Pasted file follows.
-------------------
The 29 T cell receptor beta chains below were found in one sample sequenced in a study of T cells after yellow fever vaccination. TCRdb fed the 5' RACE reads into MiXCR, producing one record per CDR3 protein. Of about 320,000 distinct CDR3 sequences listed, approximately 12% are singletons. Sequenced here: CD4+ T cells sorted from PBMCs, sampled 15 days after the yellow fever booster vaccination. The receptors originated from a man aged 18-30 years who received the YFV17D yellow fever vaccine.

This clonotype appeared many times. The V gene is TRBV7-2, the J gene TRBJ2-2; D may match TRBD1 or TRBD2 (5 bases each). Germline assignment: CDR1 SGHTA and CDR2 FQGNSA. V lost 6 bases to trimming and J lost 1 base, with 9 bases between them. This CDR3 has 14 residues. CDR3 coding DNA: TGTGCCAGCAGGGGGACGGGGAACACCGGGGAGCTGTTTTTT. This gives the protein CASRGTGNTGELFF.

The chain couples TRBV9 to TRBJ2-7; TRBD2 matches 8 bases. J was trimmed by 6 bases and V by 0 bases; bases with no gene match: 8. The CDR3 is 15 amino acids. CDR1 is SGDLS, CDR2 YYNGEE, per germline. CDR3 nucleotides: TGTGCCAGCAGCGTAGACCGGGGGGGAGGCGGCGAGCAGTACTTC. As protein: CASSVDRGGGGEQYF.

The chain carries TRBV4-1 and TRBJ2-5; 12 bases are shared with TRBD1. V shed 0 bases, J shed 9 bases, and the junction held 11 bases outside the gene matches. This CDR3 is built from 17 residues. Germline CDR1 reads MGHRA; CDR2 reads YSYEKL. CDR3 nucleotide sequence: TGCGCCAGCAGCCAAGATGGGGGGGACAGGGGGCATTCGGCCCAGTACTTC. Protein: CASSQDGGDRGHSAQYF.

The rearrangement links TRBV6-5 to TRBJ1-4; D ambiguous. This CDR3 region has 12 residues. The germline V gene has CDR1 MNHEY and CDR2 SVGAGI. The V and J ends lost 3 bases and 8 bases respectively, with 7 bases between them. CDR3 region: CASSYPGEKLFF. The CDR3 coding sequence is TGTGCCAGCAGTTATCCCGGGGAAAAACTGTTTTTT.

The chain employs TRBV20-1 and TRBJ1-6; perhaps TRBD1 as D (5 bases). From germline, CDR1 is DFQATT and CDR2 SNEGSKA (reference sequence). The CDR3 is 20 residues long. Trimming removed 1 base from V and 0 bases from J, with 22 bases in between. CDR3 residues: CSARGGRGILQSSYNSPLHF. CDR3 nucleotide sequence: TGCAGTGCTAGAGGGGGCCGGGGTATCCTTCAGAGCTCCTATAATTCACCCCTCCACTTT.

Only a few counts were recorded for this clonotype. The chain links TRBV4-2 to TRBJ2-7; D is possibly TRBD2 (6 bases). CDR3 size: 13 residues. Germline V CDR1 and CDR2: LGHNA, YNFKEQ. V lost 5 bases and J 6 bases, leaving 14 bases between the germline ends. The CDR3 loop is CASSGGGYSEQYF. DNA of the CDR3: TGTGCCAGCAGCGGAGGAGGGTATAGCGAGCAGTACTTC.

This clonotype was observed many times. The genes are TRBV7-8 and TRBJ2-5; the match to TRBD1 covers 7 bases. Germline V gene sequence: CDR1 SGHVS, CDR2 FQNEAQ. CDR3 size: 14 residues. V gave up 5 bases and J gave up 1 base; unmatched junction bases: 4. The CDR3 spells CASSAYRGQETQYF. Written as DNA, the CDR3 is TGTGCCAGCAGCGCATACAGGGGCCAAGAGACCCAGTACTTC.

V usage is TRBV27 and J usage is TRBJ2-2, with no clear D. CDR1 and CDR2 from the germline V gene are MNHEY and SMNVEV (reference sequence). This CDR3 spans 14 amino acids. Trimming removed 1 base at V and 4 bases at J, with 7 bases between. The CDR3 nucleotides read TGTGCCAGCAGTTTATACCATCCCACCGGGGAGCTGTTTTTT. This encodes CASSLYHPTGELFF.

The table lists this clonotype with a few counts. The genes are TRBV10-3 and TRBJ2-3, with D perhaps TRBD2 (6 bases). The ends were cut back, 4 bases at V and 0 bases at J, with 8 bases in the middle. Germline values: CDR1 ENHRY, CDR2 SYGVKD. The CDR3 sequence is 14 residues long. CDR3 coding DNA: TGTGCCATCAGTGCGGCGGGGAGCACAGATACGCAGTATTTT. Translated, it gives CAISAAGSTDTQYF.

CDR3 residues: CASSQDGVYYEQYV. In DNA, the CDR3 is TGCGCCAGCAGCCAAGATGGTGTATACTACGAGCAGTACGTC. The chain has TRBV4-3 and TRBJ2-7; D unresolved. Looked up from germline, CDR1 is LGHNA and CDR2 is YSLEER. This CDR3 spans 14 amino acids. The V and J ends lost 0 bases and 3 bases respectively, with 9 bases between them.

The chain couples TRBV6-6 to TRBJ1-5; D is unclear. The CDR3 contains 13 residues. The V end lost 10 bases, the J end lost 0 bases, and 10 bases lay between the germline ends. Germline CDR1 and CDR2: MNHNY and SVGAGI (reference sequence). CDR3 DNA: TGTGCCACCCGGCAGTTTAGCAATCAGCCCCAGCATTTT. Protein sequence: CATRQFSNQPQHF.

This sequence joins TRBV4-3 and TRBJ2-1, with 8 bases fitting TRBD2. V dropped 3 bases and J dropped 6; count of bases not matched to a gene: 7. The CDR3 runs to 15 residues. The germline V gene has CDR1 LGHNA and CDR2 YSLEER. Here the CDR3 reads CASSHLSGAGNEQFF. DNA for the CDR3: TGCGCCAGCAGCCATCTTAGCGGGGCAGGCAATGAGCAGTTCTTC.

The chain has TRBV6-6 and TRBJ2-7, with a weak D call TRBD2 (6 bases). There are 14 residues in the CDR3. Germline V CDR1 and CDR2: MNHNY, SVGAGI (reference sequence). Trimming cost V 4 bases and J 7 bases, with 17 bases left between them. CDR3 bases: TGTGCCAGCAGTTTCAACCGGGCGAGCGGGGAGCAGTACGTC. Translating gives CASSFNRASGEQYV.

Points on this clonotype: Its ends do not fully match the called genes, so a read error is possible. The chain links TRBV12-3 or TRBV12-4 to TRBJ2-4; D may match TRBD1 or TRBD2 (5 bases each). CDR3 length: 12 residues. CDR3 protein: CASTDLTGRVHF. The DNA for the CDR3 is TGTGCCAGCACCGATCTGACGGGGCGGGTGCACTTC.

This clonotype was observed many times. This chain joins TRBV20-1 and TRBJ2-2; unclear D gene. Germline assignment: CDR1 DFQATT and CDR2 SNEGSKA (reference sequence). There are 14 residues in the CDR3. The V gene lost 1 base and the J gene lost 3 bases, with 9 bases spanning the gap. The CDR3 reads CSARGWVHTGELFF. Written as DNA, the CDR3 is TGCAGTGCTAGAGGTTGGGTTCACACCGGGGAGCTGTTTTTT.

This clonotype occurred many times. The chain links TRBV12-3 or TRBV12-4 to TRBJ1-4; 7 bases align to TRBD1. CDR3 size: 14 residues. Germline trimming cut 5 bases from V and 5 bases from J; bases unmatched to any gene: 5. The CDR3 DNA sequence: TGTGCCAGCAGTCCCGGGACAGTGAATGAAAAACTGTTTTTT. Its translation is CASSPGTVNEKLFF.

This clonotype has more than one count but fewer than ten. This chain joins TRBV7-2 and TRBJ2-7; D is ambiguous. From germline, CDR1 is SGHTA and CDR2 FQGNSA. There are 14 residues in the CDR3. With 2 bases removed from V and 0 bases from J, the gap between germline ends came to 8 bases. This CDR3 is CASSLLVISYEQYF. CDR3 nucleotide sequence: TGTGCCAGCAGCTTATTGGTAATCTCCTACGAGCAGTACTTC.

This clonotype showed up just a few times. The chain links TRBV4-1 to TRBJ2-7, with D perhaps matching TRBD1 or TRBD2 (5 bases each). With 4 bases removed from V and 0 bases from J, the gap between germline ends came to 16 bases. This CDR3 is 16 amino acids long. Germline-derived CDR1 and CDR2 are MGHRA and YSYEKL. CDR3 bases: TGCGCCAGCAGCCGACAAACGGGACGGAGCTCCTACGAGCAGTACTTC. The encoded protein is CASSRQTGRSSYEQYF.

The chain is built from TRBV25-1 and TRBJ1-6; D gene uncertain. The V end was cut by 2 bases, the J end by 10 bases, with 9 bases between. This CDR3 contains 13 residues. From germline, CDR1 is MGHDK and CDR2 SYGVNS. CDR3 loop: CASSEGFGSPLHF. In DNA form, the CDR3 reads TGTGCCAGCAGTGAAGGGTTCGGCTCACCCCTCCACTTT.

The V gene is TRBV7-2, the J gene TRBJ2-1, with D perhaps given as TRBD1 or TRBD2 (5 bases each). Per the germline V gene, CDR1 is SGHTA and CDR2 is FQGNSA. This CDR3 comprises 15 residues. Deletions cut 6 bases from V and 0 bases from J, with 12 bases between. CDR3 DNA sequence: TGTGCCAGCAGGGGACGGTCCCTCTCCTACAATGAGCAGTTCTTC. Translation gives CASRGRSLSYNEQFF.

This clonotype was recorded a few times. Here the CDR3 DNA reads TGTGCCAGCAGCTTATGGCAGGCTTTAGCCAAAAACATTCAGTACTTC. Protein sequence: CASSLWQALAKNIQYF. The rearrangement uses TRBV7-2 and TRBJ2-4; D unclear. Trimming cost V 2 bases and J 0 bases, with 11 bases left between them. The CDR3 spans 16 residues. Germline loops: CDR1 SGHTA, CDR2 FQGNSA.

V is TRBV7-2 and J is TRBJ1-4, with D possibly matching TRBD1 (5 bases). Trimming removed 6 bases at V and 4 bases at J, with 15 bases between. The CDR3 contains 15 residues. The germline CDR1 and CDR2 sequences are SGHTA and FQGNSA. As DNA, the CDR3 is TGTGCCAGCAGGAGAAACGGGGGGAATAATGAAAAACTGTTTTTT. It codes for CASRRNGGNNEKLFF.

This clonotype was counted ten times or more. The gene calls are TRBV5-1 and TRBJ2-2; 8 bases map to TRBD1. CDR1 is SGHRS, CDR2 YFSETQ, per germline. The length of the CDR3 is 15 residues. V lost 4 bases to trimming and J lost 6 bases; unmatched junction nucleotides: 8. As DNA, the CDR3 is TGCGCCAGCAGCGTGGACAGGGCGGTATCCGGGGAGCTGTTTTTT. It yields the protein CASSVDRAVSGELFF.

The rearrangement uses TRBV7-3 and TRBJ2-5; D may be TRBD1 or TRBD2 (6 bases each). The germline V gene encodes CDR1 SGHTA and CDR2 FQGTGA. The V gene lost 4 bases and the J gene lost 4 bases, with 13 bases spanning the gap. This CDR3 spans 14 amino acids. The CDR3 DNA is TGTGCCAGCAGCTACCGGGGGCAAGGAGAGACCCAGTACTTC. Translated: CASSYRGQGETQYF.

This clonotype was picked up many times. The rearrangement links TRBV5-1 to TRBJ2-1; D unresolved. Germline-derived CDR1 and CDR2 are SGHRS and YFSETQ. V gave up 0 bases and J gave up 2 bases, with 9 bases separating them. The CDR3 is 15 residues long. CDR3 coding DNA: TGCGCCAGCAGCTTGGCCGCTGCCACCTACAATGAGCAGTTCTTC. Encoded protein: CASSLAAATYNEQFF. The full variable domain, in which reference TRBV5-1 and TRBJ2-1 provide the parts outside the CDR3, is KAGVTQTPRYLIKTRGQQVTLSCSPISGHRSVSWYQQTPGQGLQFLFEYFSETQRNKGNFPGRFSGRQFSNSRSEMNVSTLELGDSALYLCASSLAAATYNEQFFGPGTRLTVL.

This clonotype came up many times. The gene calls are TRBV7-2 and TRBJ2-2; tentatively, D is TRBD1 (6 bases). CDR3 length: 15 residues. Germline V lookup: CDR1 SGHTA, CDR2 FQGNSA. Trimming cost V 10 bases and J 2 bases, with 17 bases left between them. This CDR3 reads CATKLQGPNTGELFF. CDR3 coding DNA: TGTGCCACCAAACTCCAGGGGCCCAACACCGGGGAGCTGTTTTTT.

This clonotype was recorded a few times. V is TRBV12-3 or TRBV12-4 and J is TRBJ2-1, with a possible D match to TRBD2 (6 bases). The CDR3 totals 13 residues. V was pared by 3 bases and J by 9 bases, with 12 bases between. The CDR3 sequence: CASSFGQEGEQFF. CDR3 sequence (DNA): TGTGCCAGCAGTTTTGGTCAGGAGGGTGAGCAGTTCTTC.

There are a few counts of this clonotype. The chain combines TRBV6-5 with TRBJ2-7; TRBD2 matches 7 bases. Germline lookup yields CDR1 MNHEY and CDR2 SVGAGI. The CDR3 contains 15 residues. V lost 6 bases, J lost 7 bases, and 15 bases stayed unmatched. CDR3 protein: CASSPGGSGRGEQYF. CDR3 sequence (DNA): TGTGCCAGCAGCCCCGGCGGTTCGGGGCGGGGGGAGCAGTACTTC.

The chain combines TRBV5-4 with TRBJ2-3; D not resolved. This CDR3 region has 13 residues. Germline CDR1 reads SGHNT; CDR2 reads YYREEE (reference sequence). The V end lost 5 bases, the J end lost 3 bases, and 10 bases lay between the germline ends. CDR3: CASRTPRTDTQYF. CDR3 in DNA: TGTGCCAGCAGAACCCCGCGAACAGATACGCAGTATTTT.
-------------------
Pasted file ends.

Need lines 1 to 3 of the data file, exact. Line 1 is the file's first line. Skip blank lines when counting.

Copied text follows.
The 29 T cell receptor beta chains below were found in one sample sequenced in a study of T cells after yellow fever vaccination. TCRdb fed the 5' RACE reads into MiXCR, producing one record per CDR3 protein. Of about 320,000 distinct CDR3 sequences listed, approximately 12% are singletons. Sequenced here: CD4+ T cells sorted from PBMCs, sampled 15 days after the yellow fever booster vaccination. The receptors originated from a man aged 18-30 years who received the YFV17D yellow fever vaccine.

This clonotype appeared many times. The V gene is TRBV7-2, the J gene TRBJ2-2; D may match TRBD1 or TRBD2 (5 bases each). Germline assignment: CDR1 SGHTA and CDR2 FQGNSA. V lost 6 bases to trimming and J lost 1 base, with 9 bases between them. This CDR3 has 14 residues. CDR3 coding DNA: TGTGCCAGCAGGGGGACGGGGAACACCGGGGAGCTGTTTTTT. This gives the protein CASRGTGNTGELFF.

The chain couples TRBV9 to TRBJ2-7; TRBD2 matches 8 bases. J was trimmed by 6 bases and V by 0 bases; bases with no gene match: 8. The CDR3 is 15 amino acids. CDR1 is SGDLS, CDR2 YYNGEE, per germline. CDR3 nucleotides: TGTGCCAGCAGCGTAGACCGGGGGGGAGGCGGCGAGCAGTACTTC. As protein: CASSVDRGGGGEQYF.